Building rapport is especially important during your first several sessions with a patient. Here are some ways to build rapport with your patient:
OK, I understood that one.
Jacob's not in here. He can't help you. Uh-oh, where's Landon? I don't know. Landon's hiding. Is he in the foam pit? No, not in there. No!
Where we going?
Where are you going?
Oh, the big old shark is going to get you. I'm going to swim and get you. I'm going to get you. I'm going to get you.
More shark. OK, ready? Ah! More shark. Ah!
Check in with caregivers or staff on starting the ABA session, in the following ways:
EXAMPLEHow is their day going? What are some recent successes or challenges?
EXAMPLEHow did the patient eat or sleep?
Every time we asked him to do anything, he sat down, and sort of not-- violent is the wrong word, but roughly, to where he almost threw his head back on cement a couple of times, where I grabbed his arms and lowered him because he was going to throw his head back, I thought. I have some tools that I use from you guys. None of them worked to--
Was he just having a bad day from the get-go?
I think it was more energy. You know what I mean? He's cooped up, and then, there's no way I'm doing what you're asking me right now. I'm glad I got to see Elan. I think he just was like, I'm not doing what you do. I'm going to play right now. And so we even tried that, to differentiate, if you go on the lawn, you can play. But you're going to walk with me, and then you can play.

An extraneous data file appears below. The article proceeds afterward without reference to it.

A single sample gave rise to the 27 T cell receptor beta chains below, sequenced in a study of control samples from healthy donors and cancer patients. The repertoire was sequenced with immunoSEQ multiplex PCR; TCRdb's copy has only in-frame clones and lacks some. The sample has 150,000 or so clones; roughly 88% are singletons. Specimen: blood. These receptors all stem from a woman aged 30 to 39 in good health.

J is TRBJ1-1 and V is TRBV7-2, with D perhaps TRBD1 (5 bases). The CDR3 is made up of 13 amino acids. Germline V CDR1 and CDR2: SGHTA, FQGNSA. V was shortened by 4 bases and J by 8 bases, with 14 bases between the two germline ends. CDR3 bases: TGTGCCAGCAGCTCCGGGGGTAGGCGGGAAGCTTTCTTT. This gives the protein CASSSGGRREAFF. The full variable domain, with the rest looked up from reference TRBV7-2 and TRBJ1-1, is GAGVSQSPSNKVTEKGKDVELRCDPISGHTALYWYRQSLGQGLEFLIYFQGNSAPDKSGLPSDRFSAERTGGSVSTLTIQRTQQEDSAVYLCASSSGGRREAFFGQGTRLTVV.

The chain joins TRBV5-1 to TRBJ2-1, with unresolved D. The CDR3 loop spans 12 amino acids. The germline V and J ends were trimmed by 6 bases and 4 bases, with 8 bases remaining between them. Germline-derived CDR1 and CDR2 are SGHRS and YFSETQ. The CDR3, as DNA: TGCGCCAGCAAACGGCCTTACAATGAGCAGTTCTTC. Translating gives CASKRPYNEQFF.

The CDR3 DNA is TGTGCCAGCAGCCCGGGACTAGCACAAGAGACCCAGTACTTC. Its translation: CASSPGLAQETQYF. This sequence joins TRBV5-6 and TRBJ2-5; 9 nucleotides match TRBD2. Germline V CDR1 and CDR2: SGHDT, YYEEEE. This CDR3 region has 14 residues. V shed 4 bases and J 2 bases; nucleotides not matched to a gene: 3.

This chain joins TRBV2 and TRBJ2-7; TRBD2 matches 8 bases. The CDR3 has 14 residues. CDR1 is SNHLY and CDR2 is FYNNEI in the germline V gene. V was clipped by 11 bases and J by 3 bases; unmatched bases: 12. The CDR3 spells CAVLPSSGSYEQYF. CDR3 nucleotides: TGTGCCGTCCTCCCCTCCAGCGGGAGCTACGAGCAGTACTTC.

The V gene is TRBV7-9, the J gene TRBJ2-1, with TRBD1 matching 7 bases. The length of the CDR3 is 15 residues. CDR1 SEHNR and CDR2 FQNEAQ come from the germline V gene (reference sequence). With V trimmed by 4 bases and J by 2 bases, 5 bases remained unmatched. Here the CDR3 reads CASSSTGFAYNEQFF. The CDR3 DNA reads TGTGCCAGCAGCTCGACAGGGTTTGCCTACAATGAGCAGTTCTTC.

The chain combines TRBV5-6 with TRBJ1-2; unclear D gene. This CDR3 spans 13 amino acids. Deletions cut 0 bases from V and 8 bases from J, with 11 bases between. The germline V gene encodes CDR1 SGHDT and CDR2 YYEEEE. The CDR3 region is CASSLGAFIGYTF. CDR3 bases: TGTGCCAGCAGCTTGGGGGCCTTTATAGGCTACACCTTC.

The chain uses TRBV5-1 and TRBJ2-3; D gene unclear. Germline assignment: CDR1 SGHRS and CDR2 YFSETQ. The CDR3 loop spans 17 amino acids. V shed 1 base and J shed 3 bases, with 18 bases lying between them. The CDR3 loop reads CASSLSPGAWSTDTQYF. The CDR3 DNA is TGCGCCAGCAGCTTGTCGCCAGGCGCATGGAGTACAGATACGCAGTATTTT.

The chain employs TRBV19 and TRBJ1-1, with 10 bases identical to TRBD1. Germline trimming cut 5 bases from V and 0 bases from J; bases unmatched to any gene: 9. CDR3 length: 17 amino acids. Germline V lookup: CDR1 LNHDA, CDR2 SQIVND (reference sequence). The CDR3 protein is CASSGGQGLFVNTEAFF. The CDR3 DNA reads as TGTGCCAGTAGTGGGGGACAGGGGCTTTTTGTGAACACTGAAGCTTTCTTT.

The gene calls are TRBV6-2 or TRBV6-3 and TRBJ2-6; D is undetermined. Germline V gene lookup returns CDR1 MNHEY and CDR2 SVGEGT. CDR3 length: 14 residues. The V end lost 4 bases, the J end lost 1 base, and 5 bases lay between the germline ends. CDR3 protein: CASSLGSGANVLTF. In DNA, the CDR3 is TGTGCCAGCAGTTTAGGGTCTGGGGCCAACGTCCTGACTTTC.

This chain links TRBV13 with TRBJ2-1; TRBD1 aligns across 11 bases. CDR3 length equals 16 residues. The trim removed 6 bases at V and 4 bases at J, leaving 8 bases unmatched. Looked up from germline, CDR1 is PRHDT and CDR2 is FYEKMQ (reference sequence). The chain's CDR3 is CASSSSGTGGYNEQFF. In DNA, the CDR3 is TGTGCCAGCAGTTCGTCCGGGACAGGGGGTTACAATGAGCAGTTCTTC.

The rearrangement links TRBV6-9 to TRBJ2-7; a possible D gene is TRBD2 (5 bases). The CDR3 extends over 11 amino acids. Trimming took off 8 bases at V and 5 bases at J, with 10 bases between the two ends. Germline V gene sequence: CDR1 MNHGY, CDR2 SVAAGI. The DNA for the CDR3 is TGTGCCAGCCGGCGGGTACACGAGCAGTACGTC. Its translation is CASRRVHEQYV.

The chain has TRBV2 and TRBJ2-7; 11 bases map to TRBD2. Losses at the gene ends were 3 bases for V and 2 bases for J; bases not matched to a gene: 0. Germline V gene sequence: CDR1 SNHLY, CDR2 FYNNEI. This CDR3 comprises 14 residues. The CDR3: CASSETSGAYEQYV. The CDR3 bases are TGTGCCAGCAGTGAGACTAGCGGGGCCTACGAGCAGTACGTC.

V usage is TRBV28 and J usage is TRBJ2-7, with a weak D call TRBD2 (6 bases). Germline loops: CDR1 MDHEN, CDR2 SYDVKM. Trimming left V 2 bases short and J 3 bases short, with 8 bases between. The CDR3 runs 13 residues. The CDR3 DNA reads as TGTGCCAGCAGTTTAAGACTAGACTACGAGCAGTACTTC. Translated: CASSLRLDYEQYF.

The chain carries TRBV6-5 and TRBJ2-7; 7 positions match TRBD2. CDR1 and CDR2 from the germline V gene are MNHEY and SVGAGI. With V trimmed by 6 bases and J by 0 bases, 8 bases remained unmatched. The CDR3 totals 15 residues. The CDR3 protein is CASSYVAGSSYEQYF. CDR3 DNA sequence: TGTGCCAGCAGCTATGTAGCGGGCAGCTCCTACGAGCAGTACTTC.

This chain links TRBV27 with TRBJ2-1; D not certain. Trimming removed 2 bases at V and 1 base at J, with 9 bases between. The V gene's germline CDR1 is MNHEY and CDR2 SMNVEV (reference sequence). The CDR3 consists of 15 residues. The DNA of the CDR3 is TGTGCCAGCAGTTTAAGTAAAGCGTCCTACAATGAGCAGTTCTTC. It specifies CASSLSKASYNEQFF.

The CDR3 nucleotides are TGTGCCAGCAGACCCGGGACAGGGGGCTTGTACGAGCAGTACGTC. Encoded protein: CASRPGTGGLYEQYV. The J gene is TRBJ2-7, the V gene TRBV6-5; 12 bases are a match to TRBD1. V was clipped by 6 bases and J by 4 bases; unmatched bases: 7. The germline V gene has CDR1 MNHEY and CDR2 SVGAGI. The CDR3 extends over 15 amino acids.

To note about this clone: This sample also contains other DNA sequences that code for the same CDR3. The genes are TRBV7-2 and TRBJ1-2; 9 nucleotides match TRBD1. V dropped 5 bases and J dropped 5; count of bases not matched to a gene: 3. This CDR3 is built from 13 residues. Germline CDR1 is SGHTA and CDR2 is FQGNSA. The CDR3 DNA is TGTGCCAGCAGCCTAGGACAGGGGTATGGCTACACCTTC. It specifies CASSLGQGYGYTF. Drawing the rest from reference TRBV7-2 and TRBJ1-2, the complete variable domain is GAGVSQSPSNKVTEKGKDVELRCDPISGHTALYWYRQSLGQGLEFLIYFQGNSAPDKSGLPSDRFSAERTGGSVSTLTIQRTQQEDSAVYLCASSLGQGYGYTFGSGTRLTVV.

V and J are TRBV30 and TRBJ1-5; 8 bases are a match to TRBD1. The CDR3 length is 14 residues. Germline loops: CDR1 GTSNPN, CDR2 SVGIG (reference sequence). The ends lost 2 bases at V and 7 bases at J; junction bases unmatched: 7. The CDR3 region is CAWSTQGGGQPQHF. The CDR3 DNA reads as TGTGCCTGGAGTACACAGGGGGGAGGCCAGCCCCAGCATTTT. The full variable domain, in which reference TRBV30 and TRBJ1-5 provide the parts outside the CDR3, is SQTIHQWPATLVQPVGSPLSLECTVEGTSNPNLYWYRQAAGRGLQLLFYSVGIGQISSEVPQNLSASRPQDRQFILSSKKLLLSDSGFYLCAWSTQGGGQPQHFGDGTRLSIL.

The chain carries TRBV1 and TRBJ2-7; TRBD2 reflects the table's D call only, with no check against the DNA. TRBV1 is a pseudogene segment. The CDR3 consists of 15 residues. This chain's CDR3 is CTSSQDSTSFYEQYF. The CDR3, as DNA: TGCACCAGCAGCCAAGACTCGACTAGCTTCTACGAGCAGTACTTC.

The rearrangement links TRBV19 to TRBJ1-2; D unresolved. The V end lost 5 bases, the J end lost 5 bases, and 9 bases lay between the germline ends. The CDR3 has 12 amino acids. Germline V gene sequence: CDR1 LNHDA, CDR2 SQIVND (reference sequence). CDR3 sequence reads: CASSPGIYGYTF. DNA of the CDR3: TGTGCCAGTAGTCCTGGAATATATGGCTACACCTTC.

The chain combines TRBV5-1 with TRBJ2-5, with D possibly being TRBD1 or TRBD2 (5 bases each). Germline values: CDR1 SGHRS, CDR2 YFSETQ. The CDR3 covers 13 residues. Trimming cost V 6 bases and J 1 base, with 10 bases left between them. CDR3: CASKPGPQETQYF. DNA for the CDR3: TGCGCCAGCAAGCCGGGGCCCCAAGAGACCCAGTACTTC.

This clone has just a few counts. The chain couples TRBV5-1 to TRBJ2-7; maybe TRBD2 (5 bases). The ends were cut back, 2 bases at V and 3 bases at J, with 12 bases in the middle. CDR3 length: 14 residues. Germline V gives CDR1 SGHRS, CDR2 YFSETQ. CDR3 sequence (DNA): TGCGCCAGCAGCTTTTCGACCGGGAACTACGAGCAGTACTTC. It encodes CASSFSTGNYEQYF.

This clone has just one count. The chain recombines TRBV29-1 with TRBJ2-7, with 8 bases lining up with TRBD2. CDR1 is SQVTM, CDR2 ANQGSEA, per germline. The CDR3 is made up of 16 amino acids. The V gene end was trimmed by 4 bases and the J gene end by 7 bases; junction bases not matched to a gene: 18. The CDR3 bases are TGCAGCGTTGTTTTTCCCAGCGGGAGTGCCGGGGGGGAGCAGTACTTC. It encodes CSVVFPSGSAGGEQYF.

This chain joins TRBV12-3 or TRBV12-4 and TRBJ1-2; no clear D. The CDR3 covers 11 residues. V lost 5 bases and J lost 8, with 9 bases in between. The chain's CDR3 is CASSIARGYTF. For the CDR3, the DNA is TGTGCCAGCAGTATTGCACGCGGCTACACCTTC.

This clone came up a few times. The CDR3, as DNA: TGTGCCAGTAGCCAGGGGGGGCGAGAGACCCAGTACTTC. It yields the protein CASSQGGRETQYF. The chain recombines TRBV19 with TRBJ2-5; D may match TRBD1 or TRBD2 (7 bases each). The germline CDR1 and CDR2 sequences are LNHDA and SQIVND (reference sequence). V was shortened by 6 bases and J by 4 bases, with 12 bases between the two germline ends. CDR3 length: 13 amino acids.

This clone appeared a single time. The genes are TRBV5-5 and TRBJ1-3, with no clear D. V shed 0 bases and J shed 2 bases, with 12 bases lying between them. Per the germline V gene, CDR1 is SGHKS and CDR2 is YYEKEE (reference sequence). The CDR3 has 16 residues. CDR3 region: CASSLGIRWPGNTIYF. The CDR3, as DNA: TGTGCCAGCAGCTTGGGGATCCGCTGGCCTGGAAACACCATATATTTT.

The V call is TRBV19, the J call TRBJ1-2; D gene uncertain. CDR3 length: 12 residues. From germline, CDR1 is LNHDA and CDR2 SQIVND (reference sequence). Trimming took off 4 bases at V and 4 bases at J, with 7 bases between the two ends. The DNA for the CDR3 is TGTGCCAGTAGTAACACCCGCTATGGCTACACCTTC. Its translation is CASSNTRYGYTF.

OK. That didn't work, did it?
No, it did not work. It was sort of a setback in my mind. I hadn't seen this behavior. I had no idea what to do.
Oh, OK. Well, what I'll say-- we're here.
So not to make it dire, but yesterday, to me, was sort of a rough day. It was surprising to me. I know I make a lot of mistakes when I'm with him when he does stuff like that. But I know somewhere in here, the tools are there. But yesterday I was--
--they just all went out the window, because he was just--
He didn't listen to you.
Nothing was working. He was the boss yesterday. I couldn't figure it out.
Prepare the physical environment for the fluid implementation of the ABA therapy session programs and to prevent pauses or interruptions by doing these tasks:
In order to help reinforcement be as effective as possible, sometimes we need to look at making changes to the environment where therapy is taking place. This may be something as simple as maybe better organizing the room where toys are located. If a child or a student has free access to lots of motivating or fun toys, then it may be hard to keep their attention. So one easy thing that you might want to do is looking at maybe better arranging the area where therapy is taking place.
You may also need to consult with your supervisor if, when you arrive for a therapy session, the individual is already engaged in highly preferred activities, such as watching a movie or swimming in the swimming pool or eating a very preferred snack. These might be things where we need to help the parents prepare the student a little bit more effectively for therapy. We may want to ask the parent to reserve certain reinforcers just for therapy or after therapy or maybe even restrict certain activities maybe 30 minutes to an hour prior to a therapy session starting.
Now, these would be things that you would want to do in collaboration with your supervisor. However, if you're regularly showing up to a client's house or getting ready for a therapy session and you're having a hard time motivating that student or that child because of activities that they already have access to, this might be a helpful tool that you can use as a therapist to make your sessions more effective.
Review notes from previous sessions, including the following: